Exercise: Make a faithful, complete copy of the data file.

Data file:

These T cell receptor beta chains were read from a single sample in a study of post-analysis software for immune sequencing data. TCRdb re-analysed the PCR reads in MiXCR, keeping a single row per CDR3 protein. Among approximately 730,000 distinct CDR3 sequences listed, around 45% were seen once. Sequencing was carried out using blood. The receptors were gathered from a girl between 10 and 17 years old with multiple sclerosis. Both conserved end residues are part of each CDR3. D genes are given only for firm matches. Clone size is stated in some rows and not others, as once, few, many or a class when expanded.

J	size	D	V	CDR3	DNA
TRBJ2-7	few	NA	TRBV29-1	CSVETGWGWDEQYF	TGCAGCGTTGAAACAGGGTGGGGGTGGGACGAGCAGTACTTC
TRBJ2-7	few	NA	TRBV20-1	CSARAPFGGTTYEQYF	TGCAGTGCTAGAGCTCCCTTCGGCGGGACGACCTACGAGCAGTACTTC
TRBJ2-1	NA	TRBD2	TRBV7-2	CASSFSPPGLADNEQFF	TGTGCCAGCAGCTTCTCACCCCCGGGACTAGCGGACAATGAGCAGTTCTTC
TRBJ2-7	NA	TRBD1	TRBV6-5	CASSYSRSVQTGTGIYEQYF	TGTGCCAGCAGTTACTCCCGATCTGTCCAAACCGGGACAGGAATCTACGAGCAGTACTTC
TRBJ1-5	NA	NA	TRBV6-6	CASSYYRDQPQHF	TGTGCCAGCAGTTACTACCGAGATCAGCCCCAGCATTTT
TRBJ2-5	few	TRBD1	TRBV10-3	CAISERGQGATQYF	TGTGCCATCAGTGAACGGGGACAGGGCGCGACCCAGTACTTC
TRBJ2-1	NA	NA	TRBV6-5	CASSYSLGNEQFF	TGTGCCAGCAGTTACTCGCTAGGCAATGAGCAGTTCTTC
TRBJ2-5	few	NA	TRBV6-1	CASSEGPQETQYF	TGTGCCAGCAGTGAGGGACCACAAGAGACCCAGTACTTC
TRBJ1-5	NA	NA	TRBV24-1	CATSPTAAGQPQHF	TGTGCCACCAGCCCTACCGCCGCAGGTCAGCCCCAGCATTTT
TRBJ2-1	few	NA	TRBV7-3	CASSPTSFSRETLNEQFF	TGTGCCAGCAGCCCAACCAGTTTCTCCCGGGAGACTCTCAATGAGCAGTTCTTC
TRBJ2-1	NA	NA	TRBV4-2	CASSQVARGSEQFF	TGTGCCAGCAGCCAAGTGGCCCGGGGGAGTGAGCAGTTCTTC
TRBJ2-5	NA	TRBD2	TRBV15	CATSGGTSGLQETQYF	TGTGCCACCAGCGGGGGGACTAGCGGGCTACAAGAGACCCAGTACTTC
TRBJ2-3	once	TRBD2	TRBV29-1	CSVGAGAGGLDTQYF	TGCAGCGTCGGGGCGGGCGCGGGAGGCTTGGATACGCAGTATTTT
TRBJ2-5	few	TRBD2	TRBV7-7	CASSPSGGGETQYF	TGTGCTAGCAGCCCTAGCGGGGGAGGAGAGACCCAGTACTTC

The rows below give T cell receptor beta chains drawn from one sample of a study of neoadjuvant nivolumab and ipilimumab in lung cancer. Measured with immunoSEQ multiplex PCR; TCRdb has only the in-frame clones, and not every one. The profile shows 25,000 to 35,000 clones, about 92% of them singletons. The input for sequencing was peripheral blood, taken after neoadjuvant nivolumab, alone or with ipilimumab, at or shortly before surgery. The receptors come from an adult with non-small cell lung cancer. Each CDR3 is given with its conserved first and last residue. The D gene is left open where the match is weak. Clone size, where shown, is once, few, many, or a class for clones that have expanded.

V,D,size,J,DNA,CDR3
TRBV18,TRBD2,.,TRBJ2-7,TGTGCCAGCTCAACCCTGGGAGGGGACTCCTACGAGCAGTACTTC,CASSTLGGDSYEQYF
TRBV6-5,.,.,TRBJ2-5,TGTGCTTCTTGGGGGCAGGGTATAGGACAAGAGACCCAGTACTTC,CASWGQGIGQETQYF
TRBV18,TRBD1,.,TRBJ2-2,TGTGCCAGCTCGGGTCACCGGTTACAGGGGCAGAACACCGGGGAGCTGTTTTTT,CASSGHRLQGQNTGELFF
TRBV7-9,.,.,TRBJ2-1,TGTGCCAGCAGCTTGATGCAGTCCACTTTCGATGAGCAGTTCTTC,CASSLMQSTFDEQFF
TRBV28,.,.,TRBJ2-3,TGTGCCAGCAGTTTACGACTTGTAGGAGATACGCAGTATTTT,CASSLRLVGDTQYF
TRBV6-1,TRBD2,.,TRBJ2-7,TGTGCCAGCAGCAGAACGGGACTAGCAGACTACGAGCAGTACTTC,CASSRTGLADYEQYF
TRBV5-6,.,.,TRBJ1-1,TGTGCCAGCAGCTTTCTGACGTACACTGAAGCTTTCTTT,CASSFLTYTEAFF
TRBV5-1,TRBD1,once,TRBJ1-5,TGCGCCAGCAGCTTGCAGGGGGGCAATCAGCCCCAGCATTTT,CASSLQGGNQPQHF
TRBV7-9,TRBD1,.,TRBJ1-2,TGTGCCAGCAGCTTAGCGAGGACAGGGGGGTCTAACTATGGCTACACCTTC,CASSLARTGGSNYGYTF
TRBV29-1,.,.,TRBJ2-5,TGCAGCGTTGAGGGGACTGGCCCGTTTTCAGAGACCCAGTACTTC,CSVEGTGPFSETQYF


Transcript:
These T cell receptor beta chains were read from a single sample in a study of post-analysis software for immune sequencing data. TCRdb re-analysed the PCR reads in MiXCR, keeping a single row per CDR3 protein. Among approximately 730,000 distinct CDR3 sequences listed, around 45% were seen once. Sequencing was carried out using blood. The receptors were gathered from a girl between 10 and 17 years old with multiple sclerosis. Both conserved end residues are part of each CDR3. D genes are given only for firm matches. Clone size is stated in some rows and not others, as once, few, many or a class when expanded.

J	size	D	V	CDR3	DNA
TRBJ2-7	few	NA	TRBV29-1	CSVETGWGWDEQYF	TGCAGCGTTGAAACAGGGTGGGGGTGGGACGAGCAGTACTTC
TRBJ2-7	few	NA	TRBV20-1	CSARAPFGGTTYEQYF	TGCAGTGCTAGAGCTCCCTTCGGCGGGACGACCTACGAGCAGTACTTC
TRBJ2-1	NA	TRBD2	TRBV7-2	CASSFSPPGLADNEQFF	TGTGCCAGCAGCTTCTCACCCCCGGGACTAGCGGACAATGAGCAGTTCTTC
TRBJ2-7	NA	TRBD1	TRBV6-5	CASSYSRSVQTGTGIYEQYF	TGTGCCAGCAGTTACTCCCGATCTGTCCAAACCGGGACAGGAATCTACGAGCAGTACTTC
TRBJ1-5	NA	NA	TRBV6-6	CASSYYRDQPQHF	TGTGCCAGCAGTTACTACCGAGATCAGCCCCAGCATTTT
TRBJ2-5	few	TRBD1	TRBV10-3	CAISERGQGATQYF	TGTGCCATCAGTGAACGGGGACAGGGCGCGACCCAGTACTTC
TRBJ2-1	NA	NA	TRBV6-5	CASSYSLGNEQFF	TGTGCCAGCAGTTACTCGCTAGGCAATGAGCAGTTCTTC
TRBJ2-5	few	NA	TRBV6-1	CASSEGPQETQYF	TGTGCCAGCAGTGAGGGACCACAAGAGACCCAGTACTTC
TRBJ1-5	NA	NA	TRBV24-1	CATSPTAAGQPQHF	TGTGCCACCAGCCCTACCGCCGCAGGTCAGCCCCAGCATTTT
TRBJ2-1	few	NA	TRBV7-3	CASSPTSFSRETLNEQFF	TGTGCCAGCAGCCCAACCAGTTTCTCCCGGGAGACTCTCAATGAGCAGTTCTTC
TRBJ2-1	NA	NA	TRBV4-2	CASSQVARGSEQFF	TGTGCCAGCAGCCAAGTGGCCCGGGGGAGTGAGCAGTTCTTC
TRBJ2-5	NA	TRBD2	TRBV15	CATSGGTSGLQETQYF	TGTGCCACCAGCGGGGGGACTAGCGGGCTACAAGAGACCCAGTACTTC
TRBJ2-3	once	TRBD2	TRBV29-1	CSVGAGAGGLDTQYF	TGCAGCGTCGGGGCGGGCGCGGGAGGCTTGGATACGCAGTATTTT
TRBJ2-5	few	TRBD2	TRBV7-7	CASSPSGGGETQYF	TGTGCTAGCAGCCCTAGCGGGGGAGGAGAGACCCAGTACTTC

The rows below give T cell receptor beta chains drawn from one sample of a study of neoadjuvant nivolumab and ipilimumab in lung cancer. Measured with immunoSEQ multiplex PCR; TCRdb has only the in-frame clones, and not every one. The profile shows 25,000 to 35,000 clones, about 92% of them singletons. The input for sequencing was peripheral blood, taken after neoadjuvant nivolumab, alone or with ipilimumab, at or shortly before surgery. The receptors come from an adult with non-small cell lung cancer. Each CDR3 is given with its conserved first and last residue. The D gene is left open where the match is weak. Clone size, where shown, is once, few, many, or a class for clones that have expanded.

V,D,size,J,DNA,CDR3
TRBV18,TRBD2,.,TRBJ2-7,TGTGCCAGCTCAACCCTGGGAGGGGACTCCTACGAGCAGTACTTC,CASSTLGGDSYEQYF
TRBV6-5,.,.,TRBJ2-5,TGTGCTTCTTGGGGGCAGGGTATAGGACAAGAGACCCAGTACTTC,CASWGQGIGQETQYF
TRBV18,TRBD1,.,TRBJ2-2,TGTGCCAGCTCGGGTCACCGGTTACAGGGGCAGAACACCGGGGAGCTGTTTTTT,CASSGHRLQGQNTGELFF
TRBV7-9,.,.,TRBJ2-1,TGTGCCAGCAGCTTGATGCAGTCCACTTTCGATGAGCAGTTCTTC,CASSLMQSTFDEQFF
TRBV28,.,.,TRBJ2-3,TGTGCCAGCAGTTTACGACTTGTAGGAGATACGCAGTATTTT,CASSLRLVGDTQYF
TRBV6-1,TRBD2,.,TRBJ2-7,TGTGCCAGCAGCAGAACGGGACTAGCAGACTACGAGCAGTACTTC,CASSRTGLADYEQYF
TRBV5-6,.,.,TRBJ1-1,TGTGCCAGCAGCTTTCTGACGTACACTGAAGCTTTCTTT,CASSFLTYTEAFF
TRBV5-1,TRBD1,once,TRBJ1-5,TGCGCCAGCAGCTTGCAGGGGGGCAATCAGCCCCAGCATTTT,CASSLQGGNQPQHF
TRBV7-9,TRBD1,.,TRBJ1-2,TGTGCCAGCAGCTTAGCGAGGACAGGGGGGTCTAACTATGGCTACACCTTC,CASSLARTGGSNYGYTF
TRBV29-1,.,.,TRBJ2-5,TGCAGCGTTGAGGGGACTGGCCCGTTTTCAGAGACCCAGTACTTC,CSVEGTGPFSETQYF